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Australia’s former prime minister, Tony Abbott, is seen here in Canberra with President Xi Jinping in November 2014. Photo: AP

China-Australia relations: ‘answer to almost every question about China is India’, former PM Tony Abbott says

  • Australia’s former prime minister lashes out at Beijing days after visiting New Delhi and stressing importance of trade deal with India
  • Abbott was prime minister when China and Australia finalised a free-trade deal that took effect in 2015, after hosting a state visit by President Xi Jinping

Australian special envoy and former prime minister Tony Abbott said a free-trade agreement between his nation and India would signal the “democratic world’s tilt away from China”.

Abbott visited New Delhi last week as Australia’s special trade envoy for India as the Australian government has prioritised the sealing of a bilateral trade deal.

On Monday, in an opinion piece likely to anger Beijing, Abbott said the “answer to almost every question about China is India”.

“With the world’s other emerging superpower becoming more belligerent almost by the day, it’s in everyone’s interests that India take its rightful place among the nations as quickly as possible,” Abbott wrote in his column run by The Australian newspaper.

“Because trade deals are about politics as much as economics, a swift deal between India and Australia would be an important sign of the democratic world’s tilt away from China, as well as boosting the long-term prosperity of both our countries,” he added.

Abbott was prime minister when China and Australia finalised a bilateral free-trade deal that took effect in 2015. He also hosted a state visit by President Xi Jinping a year earlier.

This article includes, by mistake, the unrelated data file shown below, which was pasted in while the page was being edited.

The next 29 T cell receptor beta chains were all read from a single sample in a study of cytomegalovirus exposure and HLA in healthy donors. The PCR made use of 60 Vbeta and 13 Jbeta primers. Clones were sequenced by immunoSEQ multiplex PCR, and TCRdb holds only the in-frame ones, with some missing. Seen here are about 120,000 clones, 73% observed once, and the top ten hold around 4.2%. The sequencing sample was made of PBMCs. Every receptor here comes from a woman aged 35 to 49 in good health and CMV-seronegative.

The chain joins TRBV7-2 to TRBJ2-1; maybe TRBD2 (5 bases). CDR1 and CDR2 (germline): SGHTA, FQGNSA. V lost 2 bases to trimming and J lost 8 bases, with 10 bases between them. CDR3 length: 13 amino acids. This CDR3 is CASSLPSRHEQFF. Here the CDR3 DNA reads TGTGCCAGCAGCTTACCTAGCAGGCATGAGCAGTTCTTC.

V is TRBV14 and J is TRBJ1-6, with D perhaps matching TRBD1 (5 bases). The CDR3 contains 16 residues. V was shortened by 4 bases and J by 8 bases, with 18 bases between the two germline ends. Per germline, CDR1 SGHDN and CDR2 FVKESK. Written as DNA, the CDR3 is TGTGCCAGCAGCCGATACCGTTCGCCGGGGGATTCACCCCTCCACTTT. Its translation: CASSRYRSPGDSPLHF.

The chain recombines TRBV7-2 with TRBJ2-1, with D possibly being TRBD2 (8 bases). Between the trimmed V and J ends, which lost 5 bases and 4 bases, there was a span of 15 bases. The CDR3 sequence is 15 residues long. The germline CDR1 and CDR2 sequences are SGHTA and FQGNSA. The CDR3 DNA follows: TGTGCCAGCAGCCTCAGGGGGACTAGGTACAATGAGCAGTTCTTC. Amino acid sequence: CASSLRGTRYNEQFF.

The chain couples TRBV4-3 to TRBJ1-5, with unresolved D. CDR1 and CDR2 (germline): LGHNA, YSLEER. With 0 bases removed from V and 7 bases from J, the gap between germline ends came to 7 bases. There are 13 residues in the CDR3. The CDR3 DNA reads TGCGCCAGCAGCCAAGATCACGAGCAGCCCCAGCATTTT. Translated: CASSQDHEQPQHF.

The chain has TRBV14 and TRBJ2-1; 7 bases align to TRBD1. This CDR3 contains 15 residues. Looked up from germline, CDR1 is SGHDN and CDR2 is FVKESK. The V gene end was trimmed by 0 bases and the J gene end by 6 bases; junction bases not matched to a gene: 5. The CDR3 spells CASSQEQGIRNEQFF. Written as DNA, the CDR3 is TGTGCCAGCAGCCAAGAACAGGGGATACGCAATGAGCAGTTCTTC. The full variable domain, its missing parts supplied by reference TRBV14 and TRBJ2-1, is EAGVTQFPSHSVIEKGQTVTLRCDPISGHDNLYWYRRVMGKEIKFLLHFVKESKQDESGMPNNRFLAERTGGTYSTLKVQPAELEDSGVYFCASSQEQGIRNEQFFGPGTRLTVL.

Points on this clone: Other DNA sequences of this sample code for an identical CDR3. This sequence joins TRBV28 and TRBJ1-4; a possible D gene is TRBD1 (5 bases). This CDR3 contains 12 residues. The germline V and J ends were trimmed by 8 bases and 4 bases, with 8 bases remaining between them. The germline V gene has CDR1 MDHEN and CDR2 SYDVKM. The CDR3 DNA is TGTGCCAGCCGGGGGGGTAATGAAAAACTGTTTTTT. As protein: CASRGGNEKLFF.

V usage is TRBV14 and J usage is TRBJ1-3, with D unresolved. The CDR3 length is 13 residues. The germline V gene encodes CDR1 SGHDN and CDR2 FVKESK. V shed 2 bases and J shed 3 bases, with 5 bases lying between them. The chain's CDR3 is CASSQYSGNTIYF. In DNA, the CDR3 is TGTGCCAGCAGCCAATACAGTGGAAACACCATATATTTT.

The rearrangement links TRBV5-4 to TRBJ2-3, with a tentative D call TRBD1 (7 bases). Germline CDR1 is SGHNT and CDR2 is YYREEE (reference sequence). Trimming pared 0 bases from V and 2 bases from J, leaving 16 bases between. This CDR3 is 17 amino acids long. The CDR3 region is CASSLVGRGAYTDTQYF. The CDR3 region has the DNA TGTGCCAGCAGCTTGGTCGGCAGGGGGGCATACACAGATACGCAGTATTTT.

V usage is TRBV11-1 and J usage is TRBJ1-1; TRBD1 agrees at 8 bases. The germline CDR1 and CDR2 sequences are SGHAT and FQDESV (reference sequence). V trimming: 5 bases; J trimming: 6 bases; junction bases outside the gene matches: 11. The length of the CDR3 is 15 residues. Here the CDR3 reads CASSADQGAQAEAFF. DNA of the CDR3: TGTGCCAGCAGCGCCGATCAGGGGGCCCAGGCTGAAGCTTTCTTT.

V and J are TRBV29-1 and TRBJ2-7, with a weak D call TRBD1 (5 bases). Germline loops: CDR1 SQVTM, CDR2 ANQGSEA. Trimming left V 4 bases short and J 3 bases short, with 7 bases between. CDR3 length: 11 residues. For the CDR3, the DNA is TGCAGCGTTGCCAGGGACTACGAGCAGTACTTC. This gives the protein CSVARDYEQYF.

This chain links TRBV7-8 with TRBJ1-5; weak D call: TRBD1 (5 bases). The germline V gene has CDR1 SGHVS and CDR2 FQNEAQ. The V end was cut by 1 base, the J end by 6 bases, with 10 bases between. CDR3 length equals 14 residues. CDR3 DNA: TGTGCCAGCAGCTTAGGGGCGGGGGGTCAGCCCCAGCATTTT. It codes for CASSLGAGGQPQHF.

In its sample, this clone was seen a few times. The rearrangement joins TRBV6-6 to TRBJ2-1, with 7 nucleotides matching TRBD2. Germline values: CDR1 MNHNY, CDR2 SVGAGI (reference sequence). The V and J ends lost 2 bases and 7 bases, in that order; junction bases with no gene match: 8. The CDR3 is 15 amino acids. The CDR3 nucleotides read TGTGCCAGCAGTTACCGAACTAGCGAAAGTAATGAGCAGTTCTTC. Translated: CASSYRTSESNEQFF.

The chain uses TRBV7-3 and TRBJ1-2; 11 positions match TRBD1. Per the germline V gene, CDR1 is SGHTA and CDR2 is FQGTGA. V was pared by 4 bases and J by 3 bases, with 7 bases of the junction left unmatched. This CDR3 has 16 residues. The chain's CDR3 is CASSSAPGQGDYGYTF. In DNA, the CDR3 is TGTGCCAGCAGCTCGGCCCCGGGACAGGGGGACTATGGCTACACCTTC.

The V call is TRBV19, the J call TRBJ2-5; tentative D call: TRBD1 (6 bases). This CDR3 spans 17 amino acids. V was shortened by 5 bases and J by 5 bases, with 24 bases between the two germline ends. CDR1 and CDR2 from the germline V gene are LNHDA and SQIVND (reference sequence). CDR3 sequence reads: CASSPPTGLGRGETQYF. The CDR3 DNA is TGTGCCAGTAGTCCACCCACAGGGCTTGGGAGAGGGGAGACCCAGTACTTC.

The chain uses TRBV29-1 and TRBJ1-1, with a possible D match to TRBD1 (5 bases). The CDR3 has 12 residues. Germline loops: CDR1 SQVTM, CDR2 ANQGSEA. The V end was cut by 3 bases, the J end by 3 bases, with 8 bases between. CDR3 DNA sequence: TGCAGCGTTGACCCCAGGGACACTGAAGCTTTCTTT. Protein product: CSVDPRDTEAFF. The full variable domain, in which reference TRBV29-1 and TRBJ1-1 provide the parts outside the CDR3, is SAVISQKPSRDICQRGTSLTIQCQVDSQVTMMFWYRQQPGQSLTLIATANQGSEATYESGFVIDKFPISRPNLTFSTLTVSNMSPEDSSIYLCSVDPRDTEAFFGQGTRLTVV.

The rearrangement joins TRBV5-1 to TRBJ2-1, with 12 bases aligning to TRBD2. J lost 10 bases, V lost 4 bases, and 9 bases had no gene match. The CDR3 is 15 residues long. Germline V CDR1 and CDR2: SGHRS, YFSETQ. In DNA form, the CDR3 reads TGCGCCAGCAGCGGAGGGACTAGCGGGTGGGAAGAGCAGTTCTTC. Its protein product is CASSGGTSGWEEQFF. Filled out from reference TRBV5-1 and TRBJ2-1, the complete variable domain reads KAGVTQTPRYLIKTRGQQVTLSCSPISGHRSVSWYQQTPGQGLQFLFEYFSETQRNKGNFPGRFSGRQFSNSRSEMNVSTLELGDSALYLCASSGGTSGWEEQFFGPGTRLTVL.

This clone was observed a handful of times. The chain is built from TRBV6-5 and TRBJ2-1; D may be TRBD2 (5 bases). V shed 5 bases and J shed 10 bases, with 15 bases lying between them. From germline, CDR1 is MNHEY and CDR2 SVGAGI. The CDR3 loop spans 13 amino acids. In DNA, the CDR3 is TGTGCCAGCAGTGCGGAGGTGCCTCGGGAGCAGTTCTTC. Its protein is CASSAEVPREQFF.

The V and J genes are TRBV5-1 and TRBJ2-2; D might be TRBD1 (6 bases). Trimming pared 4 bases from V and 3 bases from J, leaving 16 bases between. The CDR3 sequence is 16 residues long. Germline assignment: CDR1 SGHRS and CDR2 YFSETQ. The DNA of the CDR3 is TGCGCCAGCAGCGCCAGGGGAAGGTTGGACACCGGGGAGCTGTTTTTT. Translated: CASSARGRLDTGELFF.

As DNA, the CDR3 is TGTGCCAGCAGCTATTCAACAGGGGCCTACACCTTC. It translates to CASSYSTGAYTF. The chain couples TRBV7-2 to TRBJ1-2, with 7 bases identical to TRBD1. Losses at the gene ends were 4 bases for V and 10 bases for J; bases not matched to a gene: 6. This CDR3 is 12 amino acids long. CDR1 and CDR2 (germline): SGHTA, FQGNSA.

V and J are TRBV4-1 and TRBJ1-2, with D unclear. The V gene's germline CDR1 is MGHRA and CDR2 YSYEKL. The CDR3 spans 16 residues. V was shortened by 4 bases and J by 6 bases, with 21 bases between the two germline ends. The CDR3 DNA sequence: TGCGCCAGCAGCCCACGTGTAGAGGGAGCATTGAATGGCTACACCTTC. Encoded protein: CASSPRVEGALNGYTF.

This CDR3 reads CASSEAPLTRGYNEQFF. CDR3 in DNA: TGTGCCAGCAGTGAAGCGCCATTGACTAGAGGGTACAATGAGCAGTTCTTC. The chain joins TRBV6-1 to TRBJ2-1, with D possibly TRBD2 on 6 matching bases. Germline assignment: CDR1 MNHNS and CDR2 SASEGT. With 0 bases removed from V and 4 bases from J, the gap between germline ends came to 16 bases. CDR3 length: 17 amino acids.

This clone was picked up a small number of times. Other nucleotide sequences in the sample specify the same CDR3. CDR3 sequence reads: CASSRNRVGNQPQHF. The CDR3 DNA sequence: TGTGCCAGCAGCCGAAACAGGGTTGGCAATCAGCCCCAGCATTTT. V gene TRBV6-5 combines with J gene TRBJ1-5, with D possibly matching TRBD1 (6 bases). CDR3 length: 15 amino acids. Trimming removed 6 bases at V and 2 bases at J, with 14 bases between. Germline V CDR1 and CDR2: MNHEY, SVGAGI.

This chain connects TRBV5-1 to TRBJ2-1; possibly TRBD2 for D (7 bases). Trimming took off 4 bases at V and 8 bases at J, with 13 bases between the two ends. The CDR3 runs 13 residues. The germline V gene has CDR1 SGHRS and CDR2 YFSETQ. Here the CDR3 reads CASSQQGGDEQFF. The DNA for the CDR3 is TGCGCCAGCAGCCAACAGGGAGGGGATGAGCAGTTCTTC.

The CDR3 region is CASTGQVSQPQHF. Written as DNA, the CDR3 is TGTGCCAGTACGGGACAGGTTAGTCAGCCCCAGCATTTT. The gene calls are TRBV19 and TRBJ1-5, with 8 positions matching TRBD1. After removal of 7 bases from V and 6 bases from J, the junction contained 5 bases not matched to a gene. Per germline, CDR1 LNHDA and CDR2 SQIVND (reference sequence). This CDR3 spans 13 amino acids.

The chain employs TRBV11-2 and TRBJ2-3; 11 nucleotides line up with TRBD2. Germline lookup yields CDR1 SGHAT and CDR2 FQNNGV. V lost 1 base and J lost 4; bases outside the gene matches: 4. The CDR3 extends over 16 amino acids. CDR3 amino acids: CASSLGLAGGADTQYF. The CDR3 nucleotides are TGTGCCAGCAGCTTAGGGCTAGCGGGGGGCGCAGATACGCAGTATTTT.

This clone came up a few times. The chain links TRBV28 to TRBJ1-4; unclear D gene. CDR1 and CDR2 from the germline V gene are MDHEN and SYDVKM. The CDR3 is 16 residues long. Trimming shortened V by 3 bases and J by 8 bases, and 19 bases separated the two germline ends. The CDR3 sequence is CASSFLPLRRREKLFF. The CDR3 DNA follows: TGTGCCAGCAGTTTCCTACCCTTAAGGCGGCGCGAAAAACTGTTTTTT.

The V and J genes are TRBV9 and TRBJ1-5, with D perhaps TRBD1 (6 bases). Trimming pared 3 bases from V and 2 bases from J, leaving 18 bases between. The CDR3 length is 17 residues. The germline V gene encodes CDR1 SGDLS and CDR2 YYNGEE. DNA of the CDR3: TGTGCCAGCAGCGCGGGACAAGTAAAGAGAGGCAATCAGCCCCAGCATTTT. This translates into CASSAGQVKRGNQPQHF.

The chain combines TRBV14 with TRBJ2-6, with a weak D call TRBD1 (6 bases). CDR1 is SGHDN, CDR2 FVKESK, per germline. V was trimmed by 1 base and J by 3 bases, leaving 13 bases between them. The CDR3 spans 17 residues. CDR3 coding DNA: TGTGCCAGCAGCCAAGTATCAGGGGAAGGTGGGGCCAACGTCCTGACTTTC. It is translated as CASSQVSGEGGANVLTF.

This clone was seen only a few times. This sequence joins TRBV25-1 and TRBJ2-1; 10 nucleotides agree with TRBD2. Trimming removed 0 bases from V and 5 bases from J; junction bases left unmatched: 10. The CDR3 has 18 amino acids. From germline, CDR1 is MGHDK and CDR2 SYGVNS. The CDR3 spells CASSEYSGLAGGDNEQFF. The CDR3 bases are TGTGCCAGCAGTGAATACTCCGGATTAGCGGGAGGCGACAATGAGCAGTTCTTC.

Relations have since soured over various issues, including Australia banning Chinese telecoms giant Huawei from major communications infrastructure projects, outlawing covert foreign interference in Australian politics, and calling for an independent investigation into the origin of the coronavirus.

Abbott also accused Beijing of “capricious boycotts” of Australian exports – including coal, barley, wine and seafood – that had demonstrated China’s use of trade as a “strategic weapon”.

“The basic problem is that China’s daunting power is a consequence of the free world’s decision to invite a communist dictatorship into global trading networks,” Abbott said.

“China has exploited the West’s goodwill and wishful thinking to steal our technology and undercut our industries; and, in the process, become a much more powerful competitor than the old Soviet Union ever was, because it’s now a first-rate economy that’s rapidly developing a military to match; and spoiling for a fight over Taiwan, a pluralist democracy of 25 million that’s living proof there’s no totalitarian gene in the Chinese DNA,” Abbott added.

The Chinese embassy in Australia did not immediately respond to a request for comment on Monday.

Negotiations between India and Australia on a Comprehensive Economic Cooperation Agreement began in 2011 but were suspended in 2015.

India is particularly concerned about freer trade in Australian farm exports. New Delhi’s demands for less-restrictive visas for Indian workers is a major sticking point for Australia.

Australian Prime Minister Scott Morrison and his Indian counterpart Narendra Modi last year upgraded the bilateral relationship with a raft of agreements that strengthened defence ties and committed both nations to expanding trade.

Abbott visited India last week to “propel our economic relationship to its full potential, to the mutual benefit of the Indian and Australian people”, Australia’s high commissioner to India, Barry O’Farrell, said in a statement.

This article appeared in the South China Morning Post print edition as: Australia-India deal will flag democracies’ swing from China, envoy says